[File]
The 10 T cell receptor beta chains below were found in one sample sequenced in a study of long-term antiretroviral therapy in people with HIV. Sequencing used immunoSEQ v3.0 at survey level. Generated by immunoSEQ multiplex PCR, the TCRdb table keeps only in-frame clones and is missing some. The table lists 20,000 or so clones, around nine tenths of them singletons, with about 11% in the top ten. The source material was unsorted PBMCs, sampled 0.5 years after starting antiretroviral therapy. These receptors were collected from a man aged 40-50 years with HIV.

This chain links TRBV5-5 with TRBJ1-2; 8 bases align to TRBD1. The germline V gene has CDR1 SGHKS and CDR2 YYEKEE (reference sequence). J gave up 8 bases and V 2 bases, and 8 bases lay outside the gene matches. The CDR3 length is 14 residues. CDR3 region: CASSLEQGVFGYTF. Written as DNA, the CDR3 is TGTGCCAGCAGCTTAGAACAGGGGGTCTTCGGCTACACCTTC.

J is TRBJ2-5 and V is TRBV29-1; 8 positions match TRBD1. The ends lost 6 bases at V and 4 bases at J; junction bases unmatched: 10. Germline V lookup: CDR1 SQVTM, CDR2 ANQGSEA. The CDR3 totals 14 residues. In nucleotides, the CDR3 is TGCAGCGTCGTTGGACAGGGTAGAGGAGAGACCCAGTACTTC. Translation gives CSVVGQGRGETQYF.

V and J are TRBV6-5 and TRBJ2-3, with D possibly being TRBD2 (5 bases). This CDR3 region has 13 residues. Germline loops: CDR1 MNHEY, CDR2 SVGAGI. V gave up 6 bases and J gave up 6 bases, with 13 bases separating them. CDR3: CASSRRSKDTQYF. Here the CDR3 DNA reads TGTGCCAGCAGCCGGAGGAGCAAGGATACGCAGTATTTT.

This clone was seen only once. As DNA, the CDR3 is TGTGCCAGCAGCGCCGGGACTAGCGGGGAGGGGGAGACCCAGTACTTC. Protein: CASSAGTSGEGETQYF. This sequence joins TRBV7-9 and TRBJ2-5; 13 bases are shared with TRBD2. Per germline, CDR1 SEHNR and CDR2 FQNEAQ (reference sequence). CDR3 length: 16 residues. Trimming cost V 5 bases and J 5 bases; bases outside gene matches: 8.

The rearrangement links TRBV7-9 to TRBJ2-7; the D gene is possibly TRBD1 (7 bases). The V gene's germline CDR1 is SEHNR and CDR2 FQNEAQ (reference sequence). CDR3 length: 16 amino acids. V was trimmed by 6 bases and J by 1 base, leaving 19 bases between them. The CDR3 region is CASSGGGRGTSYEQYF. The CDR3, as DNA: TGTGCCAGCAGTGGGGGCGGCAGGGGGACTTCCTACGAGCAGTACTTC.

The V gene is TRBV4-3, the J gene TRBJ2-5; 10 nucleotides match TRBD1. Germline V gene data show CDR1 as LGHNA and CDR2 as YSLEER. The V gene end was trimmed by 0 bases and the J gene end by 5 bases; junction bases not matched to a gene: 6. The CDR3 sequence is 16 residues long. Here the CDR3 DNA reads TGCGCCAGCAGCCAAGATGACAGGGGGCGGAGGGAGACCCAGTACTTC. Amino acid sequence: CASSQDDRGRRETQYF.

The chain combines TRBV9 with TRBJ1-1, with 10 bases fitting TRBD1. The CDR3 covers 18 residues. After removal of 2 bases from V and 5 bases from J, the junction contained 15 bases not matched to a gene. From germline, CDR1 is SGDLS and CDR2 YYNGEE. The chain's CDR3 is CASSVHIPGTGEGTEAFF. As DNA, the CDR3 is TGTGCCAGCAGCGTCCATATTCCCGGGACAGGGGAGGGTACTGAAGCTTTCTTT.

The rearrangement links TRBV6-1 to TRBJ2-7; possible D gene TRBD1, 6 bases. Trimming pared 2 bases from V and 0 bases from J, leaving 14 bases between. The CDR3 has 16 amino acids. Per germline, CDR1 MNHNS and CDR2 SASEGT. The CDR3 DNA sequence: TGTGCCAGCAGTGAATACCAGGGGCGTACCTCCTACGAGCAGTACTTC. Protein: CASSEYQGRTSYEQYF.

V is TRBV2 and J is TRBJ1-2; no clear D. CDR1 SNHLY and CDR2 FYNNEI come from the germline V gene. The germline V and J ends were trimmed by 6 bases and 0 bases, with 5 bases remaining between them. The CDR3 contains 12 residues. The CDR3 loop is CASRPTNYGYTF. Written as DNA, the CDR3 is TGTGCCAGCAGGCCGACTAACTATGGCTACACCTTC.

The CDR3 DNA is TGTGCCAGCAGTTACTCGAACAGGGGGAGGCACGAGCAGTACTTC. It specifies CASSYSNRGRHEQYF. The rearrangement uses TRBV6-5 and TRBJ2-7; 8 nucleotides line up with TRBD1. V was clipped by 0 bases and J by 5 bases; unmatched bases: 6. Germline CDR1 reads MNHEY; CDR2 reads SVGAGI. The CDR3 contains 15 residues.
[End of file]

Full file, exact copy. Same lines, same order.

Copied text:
The 10 T cell receptor beta chains below were found in one sample sequenced in a study of long-term antiretroviral therapy in people with HIV. Sequencing used immunoSEQ v3.0 at survey level. Generated by immunoSEQ multiplex PCR, the TCRdb table keeps only in-frame clones and is missing some. The table lists 20,000 or so clones, around nine tenths of them singletons, with about 11% in the top ten. The source material was unsorted PBMCs, sampled 0.5 years after starting antiretroviral therapy. These receptors were collected from a man aged 40-50 years with HIV.

This chain links TRBV5-5 with TRBJ1-2; 8 bases align to TRBD1. The germline V gene has CDR1 SGHKS and CDR2 YYEKEE (reference sequence). J gave up 8 bases and V 2 bases, and 8 bases lay outside the gene matches. The CDR3 length is 14 residues. CDR3 region: CASSLEQGVFGYTF. Written as DNA, the CDR3 is TGTGCCAGCAGCTTAGAACAGGGGGTCTTCGGCTACACCTTC.

J is TRBJ2-5 and V is TRBV29-1; 8 positions match TRBD1. The ends lost 6 bases at V and 4 bases at J; junction bases unmatched: 10. Germline V lookup: CDR1 SQVTM, CDR2 ANQGSEA. The CDR3 totals 14 residues. In nucleotides, the CDR3 is TGCAGCGTCGTTGGACAGGGTAGAGGAGAGACCCAGTACTTC. Translation gives CSVVGQGRGETQYF.

V and J are TRBV6-5 and TRBJ2-3, with D possibly being TRBD2 (5 bases). This CDR3 region has 13 residues. Germline loops: CDR1 MNHEY, CDR2 SVGAGI. V gave up 6 bases and J gave up 6 bases, with 13 bases separating them. CDR3: CASSRRSKDTQYF. Here the CDR3 DNA reads TGTGCCAGCAGCCGGAGGAGCAAGGATACGCAGTATTTT.

This clone was seen only once. As DNA, the CDR3 is TGTGCCAGCAGCGCCGGGACTAGCGGGGAGGGGGAGACCCAGTACTTC. Protein: CASSAGTSGEGETQYF. This sequence joins TRBV7-9 and TRBJ2-5; 13 bases are shared with TRBD2. Per germline, CDR1 SEHNR and CDR2 FQNEAQ (reference sequence). CDR3 length: 16 residues. Trimming cost V 5 bases and J 5 bases; bases outside gene matches: 8.

The rearrangement links TRBV7-9 to TRBJ2-7; the D gene is possibly TRBD1 (7 bases). The V gene's germline CDR1 is SEHNR and CDR2 FQNEAQ (reference sequence). CDR3 length: 16 amino acids. V was trimmed by 6 bases and J by 1 base, leaving 19 bases between them. The CDR3 region is CASSGGGRGTSYEQYF. The CDR3, as DNA: TGTGCCAGCAGTGGGGGCGGCAGGGGGACTTCCTACGAGCAGTACTTC.

The V gene is TRBV4-3, the J gene TRBJ2-5; 10 nucleotides match TRBD1. Germline V gene data show CDR1 as LGHNA and CDR2 as YSLEER. The V gene end was trimmed by 0 bases and the J gene end by 5 bases; junction bases not matched to a gene: 6. The CDR3 sequence is 16 residues long. Here the CDR3 DNA reads TGCGCCAGCAGCCAAGATGACAGGGGGCGGAGGGAGACCCAGTACTTC. Amino acid sequence: CASSQDDRGRRETQYF.

The chain combines TRBV9 with TRBJ1-1, with 10 bases fitting TRBD1. The CDR3 covers 18 residues. After removal of 2 bases from V and 5 bases from J, the junction contained 15 bases not matched to a gene. From germline, CDR1 is SGDLS and CDR2 YYNGEE. The chain's CDR3 is CASSVHIPGTGEGTEAFF. As DNA, the CDR3 is TGTGCCAGCAGCGTCCATATTCCCGGGACAGGGGAGGGTACTGAAGCTTTCTTT.

The rearrangement links TRBV6-1 to TRBJ2-7; possible D gene TRBD1, 6 bases. Trimming pared 2 bases from V and 0 bases from J, leaving 14 bases between. The CDR3 has 16 amino acids. Per germline, CDR1 MNHNS and CDR2 SASEGT. The CDR3 DNA sequence: TGTGCCAGCAGTGAATACCAGGGGCGTACCTCCTACGAGCAGTACTTC. Protein: CASSEYQGRTSYEQYF.

V is TRBV2 and J is TRBJ1-2; no clear D. CDR1 SNHLY and CDR2 FYNNEI come from the germline V gene. The germline V and J ends were trimmed by 6 bases and 0 bases, with 5 bases remaining between them. The CDR3 contains 12 residues. The CDR3 loop is CASRPTNYGYTF. Written as DNA, the CDR3 is TGTGCCAGCAGGCCGACTAACTATGGCTACACCTTC.

The CDR3 DNA is TGTGCCAGCAGTTACTCGAACAGGGGGAGGCACGAGCAGTACTTC. It specifies CASSYSNRGRHEQYF. The rearrangement uses TRBV6-5 and TRBJ2-7; 8 nucleotides line up with TRBD1. V was clipped by 0 bases and J by 5 bases; unmatched bases: 6. Germline CDR1 reads MNHEY; CDR2 reads SVGAGI. The CDR3 contains 15 residues.